The four campaigns include a hospital rescue scenario, an riverside escape from a small town, an airlift from an airfield and an evacuation to a lonely military stronghold. Each survivor has a pistol by default, with unlimited ammo and can choose one additional weapon from among an assortment of 4 types – a submachine gun, an automatic rifle, 2 types of shotguns and a sniper rifle. In addition to the weapons, you can carry one first aid kit (permanent health recovery), a bottle of pain pills (temporary health boost), explosives (molotov cocktail or a pipebomb) and a permanent, inexhaustible flashlight.

In each campaign movie, you start with the other three survivors inside an impenetrable safe house and the objective is to move from safe house to safe house, passing through zombie infested streets, buildings and vegetation to the final rescue point using your weapons, reflexes and wits to get you there. At each safe house, you have the chance to replenish ammo and health before heading out, and these also act as checkpoints in the campaign.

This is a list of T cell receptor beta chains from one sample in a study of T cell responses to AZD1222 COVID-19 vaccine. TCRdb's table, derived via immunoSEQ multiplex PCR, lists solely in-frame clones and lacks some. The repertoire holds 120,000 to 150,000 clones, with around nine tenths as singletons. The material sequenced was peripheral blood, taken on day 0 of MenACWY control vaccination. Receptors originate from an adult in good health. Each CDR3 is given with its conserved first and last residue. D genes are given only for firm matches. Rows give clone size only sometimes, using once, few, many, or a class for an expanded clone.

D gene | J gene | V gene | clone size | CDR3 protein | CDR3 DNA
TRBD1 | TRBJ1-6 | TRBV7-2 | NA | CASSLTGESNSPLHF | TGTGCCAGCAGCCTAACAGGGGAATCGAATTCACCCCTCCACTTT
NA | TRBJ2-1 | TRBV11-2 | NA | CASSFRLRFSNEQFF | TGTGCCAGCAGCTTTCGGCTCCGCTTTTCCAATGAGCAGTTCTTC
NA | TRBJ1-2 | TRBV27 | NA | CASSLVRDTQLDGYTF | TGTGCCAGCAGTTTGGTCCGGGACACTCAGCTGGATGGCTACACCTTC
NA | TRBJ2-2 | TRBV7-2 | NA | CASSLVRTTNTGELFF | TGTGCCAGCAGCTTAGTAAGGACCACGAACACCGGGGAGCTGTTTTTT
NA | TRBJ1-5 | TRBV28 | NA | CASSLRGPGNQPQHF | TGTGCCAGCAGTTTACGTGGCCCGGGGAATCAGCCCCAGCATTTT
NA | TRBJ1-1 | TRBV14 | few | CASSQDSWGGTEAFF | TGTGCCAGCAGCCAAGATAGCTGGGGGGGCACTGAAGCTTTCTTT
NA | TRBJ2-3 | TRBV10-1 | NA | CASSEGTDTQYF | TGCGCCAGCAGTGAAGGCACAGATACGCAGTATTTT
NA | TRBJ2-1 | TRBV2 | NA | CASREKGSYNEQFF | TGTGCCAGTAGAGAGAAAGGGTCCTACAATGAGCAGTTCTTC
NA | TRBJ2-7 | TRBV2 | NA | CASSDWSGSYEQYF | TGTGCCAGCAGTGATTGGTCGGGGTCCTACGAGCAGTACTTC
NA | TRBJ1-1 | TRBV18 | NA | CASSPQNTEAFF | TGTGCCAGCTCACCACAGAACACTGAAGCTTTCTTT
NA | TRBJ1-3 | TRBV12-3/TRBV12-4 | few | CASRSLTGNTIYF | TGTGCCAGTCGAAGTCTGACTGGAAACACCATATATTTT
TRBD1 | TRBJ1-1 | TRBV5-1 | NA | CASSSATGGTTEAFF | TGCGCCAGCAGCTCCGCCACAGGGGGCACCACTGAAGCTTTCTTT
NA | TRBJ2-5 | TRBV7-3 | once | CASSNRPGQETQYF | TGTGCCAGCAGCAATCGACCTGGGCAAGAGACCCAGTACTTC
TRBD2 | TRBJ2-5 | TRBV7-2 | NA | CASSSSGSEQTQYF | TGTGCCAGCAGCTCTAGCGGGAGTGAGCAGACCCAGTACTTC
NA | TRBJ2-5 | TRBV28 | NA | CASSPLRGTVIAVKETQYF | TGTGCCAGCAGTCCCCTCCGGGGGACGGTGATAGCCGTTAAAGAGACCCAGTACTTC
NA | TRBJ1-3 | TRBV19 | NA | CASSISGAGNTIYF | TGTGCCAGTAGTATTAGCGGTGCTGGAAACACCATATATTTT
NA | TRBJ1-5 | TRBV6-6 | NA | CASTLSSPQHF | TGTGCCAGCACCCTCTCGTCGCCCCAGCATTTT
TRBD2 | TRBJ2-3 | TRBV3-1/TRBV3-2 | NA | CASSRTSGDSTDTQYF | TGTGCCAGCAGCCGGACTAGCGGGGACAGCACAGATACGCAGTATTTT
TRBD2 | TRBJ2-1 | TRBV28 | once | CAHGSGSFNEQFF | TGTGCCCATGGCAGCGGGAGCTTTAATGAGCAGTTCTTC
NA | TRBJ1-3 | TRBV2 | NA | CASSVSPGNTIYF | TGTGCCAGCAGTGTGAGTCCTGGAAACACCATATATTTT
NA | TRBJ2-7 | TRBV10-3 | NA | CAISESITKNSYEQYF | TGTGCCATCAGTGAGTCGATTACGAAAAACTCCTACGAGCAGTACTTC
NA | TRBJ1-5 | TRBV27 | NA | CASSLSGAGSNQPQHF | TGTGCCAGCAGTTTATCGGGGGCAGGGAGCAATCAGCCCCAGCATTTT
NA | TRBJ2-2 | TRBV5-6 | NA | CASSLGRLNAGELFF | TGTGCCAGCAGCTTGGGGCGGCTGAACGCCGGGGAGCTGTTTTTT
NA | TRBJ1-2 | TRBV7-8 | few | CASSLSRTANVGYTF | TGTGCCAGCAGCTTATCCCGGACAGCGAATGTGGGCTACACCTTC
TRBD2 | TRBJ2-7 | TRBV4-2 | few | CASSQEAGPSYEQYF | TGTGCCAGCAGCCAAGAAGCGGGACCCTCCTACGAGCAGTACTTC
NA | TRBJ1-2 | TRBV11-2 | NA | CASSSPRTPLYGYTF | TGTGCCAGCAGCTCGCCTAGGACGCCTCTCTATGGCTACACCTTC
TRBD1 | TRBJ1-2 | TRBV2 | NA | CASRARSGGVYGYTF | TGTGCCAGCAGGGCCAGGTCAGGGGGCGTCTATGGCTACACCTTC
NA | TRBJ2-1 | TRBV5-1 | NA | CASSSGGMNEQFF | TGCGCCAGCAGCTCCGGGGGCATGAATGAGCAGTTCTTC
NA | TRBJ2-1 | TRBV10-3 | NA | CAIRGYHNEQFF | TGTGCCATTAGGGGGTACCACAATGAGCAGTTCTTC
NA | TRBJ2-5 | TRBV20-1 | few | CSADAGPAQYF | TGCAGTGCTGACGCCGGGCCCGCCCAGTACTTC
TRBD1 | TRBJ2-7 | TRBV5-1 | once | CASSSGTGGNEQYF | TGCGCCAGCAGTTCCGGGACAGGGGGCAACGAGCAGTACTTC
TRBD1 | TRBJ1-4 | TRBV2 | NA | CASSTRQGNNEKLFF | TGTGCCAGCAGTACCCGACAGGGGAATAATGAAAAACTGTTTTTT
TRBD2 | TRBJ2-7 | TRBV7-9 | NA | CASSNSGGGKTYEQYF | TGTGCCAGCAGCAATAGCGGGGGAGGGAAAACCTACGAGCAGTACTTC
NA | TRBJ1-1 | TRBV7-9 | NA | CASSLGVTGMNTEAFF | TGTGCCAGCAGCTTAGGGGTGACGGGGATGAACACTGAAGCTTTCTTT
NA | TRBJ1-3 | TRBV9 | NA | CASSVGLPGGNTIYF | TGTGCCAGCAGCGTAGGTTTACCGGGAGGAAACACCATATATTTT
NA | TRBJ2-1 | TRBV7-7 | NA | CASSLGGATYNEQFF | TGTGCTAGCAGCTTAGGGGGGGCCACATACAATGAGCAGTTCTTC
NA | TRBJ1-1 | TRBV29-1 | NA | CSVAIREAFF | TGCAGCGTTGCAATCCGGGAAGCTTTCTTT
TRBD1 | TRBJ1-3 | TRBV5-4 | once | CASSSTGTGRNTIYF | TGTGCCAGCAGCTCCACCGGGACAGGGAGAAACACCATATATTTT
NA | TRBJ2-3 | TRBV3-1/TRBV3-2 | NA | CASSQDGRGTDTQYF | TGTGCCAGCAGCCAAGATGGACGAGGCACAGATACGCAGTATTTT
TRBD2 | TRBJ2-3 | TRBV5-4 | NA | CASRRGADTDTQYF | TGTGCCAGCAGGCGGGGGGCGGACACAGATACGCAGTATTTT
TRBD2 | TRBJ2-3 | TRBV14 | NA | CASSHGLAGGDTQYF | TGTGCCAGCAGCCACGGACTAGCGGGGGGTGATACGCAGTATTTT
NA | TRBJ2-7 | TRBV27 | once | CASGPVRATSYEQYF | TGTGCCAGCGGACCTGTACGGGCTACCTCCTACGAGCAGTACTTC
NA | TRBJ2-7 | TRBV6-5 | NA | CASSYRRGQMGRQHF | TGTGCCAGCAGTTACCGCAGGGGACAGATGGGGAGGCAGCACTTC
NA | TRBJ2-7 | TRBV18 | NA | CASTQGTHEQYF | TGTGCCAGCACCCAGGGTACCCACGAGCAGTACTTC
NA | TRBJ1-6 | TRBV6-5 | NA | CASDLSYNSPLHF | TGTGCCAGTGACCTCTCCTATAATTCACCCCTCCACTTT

Now coming to the zombies. There are two major classifications: the drones and the special zombies. The drones are your usual mindless cannon fodder, but beware, these are not the Resident Evil type shuffling tubs of molasses. These are the olympic sprinter variation inspired by the “28 Days Later” flick. The drones will charge at you in units or in tens and can seriously test your reflexes the closer they get to you. They are easy one hit kills, but they have strength in numbers and are rarely shortchanged in this department. If you are surrounded, you can swat them away using a melee attack before pumping them full of lead. Sneaking up behind them with a melee attack also guarantees a kill.

The special zombies are of five types: